“Technology is a tool,” says Alex Marshall of the United Nations Population Fund. “But first it has to be available, and to a large extent it isn’t available in Third World countries.”
But economists say that as technologies get more advanced and shortages more apparent, new technologies will become more cost-efficient and within the reach of Third World nations.
“As soon as a resource becomes truly scarce, it becomes economical to try to replace it,” said Jerry Taylor, director of natural resource studies at the Cato Institute.
“Fusion, fission, wind power, solar power and fuel cells are all alternative energy sources that aren’t economic yet because we aren’t experiencing a shortage of fossil fuels. There has to be economic incentive. Marketplace actors figure out the cheapest way to give people what they want. And when it becomes cheaper to use solar power or wind power, we will do so.”
Some environmentalists are particularly critical of the future of agricultural technologies. The Worldwatch Institute cites evidence that crop yields per person have been dropping in recent years, suggesting the “Green Revolution” is over.
Predictably, some agriculture experts disagree. “The ‘Green Revolution’ has not run its course. Agricultural production continues to go up and it is nowhere near the ceiling,” said Paul Waggoner, former director of the Connecticut Agricultural Experiment Station.
He says that the data Worldwatch is citing represents not agricultural shortages but simply the fact that cereal production is not going up as fast as it has in the past because there is a surplus - and so there is less incentive to grow more agriculture supplies.
Dennis Avery, director of Global Food Issues for the Hudson Institute, adds that new farm technologies are also helping the environment.
“Without these new technologies, increasing population would mean deforestation, soil erosion and loss of wildlife habitat because we would need to expand agricultural land into these areas,” he said.
Bigger pie or fewer forks?
Ronald Utt, an economist at the Heritage Foundation, says the two sides can’t agree on population growth because “one looks at what we have now and says that is all we will ever have and the other sees change and opportunity and improvement.”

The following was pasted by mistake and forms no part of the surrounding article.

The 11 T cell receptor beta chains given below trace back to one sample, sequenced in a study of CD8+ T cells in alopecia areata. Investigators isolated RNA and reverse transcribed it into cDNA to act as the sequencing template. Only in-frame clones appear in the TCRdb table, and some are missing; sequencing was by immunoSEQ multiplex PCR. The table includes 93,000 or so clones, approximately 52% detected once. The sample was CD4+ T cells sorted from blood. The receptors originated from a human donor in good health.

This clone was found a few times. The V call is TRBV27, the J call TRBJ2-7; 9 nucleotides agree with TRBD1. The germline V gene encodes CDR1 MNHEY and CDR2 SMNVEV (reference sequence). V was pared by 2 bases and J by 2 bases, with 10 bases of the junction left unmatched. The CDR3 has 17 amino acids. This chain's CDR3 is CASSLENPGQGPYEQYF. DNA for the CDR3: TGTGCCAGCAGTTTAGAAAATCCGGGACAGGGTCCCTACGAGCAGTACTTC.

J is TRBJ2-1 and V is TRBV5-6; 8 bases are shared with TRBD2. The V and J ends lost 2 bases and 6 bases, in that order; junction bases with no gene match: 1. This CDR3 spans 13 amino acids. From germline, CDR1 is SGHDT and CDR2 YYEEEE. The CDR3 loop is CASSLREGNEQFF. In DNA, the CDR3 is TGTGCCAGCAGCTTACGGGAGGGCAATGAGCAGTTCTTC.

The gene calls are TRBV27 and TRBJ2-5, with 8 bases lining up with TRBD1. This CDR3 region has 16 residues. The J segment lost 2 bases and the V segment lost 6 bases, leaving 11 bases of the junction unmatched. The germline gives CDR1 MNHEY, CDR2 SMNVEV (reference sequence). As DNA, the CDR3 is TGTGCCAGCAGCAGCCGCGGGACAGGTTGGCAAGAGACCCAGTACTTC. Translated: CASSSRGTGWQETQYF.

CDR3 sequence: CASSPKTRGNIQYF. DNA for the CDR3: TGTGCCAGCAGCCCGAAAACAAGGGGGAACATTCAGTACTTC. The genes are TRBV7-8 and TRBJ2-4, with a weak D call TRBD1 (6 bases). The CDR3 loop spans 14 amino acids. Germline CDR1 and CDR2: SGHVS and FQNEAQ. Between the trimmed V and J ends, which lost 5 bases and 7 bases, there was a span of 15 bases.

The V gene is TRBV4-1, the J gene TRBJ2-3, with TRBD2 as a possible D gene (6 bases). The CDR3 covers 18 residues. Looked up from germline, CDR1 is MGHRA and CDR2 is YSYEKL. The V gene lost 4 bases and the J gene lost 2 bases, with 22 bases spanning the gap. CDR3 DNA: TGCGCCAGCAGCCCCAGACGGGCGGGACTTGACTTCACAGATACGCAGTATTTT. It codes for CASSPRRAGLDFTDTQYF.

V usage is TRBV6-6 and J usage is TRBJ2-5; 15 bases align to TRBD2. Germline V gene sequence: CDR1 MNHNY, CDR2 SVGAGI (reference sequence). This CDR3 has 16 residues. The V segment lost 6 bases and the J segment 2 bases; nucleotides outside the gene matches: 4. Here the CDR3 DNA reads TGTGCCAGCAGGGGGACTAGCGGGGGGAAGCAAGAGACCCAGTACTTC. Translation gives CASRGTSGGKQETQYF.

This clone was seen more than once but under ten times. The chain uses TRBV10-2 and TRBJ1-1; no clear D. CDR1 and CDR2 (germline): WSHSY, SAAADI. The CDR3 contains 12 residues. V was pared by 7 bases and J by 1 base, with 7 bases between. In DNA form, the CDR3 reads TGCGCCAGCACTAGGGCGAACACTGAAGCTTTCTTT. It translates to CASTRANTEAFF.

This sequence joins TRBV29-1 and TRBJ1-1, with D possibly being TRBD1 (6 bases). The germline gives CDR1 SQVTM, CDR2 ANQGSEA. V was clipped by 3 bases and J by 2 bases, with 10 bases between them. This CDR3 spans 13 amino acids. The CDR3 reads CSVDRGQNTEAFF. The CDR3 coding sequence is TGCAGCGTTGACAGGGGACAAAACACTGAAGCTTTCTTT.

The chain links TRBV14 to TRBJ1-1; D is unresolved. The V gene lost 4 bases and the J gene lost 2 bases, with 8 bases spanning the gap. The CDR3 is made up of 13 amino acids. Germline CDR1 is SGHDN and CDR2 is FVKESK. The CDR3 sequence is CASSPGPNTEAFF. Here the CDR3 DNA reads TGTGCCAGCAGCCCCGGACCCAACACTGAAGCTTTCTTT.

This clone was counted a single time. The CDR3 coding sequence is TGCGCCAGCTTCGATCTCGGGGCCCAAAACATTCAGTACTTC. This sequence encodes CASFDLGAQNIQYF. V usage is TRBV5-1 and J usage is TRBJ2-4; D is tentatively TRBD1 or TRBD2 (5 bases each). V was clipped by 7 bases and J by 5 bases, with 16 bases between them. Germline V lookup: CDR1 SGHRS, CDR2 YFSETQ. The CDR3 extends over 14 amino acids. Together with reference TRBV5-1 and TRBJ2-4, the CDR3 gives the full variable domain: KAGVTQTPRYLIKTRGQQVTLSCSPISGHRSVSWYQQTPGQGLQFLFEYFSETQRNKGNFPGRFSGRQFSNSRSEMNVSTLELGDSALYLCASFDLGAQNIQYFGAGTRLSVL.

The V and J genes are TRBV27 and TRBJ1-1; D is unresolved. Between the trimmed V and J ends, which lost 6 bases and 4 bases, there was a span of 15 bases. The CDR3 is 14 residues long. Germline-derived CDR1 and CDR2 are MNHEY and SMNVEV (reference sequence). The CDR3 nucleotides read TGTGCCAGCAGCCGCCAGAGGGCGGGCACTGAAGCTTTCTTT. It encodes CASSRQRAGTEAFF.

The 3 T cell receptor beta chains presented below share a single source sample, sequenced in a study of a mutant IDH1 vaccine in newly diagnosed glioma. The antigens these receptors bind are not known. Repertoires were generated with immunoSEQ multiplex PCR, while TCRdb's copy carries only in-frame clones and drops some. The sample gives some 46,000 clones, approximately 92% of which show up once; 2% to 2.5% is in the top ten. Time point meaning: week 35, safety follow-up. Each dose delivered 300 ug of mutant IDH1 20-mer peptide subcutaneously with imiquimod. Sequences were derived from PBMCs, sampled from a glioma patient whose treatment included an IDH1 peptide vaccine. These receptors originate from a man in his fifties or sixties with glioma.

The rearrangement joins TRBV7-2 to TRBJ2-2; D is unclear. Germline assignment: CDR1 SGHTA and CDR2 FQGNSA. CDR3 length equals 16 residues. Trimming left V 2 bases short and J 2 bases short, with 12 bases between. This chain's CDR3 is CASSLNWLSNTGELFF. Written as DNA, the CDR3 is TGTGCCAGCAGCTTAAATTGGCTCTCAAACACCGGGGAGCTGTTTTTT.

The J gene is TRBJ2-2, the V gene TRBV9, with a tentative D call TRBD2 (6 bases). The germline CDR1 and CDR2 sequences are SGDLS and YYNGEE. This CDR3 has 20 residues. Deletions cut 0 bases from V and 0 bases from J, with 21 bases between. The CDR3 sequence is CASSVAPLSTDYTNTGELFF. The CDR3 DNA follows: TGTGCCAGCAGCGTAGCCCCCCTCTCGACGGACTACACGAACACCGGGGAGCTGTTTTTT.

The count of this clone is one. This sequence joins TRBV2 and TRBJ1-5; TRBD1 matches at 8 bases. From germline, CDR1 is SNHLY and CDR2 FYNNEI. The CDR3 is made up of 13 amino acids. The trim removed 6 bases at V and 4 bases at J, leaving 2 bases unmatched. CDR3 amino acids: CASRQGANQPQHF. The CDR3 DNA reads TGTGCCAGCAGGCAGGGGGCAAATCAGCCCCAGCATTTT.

Stanford ecologist Paul Ehrlich, the most famous proponent of the environmentalist view of population growth, is very critical of the optimistic school of thought.
“Large-scale technologies take a long time to deploy. It is crazy to think some magic bullet will save us,” he said. “And we’ve invented a lot of technological rabbits out of hats but they have toxic droppings.”
The economists admit that new technologies often have unforeseen negative consequence, but argue that only Luddites would not acknowledge that conditions generally are improving.
“We’re not saying that when we do things, it doesn’t produce unwanted consequences,” said Richman. “We are always moving ahead. Six billion people are living a lot better than 1 billion were in 1800.”
New technologies may push back some resource limitations, some environmentalists like Brian Halweil of the Worldwatch Institute concede, but they are not ultimate solutions.
“No doubt technology will come up with solutions to specific problems, but I think it is absurd to think that the underlying causes of these problems like water shortages and malnutrition are technological in nature,” he said. “And dependence on technology also creates a kind of complacency - a quick fix mentality.”
Joel Cohen, a populations professor at Rockefeller University, says there are three schools of thought on overpopulation:
“The bigger pie school,” the optimistic economist view that technology will increase the amount of resource we rely on;
“The fewer forks school,” the environmentalist argument that we better rapidly decrease population growth and consumption patterns; and
“The better manners school,” the humanitarian view that we should reduce inequality in income and be more rational in the pricing of goods.
It isn’t an matter of the economists versus the environmentalists being right, Cohen says, “Each alone is too simplistic and the world can’t do without all three of these approaches.”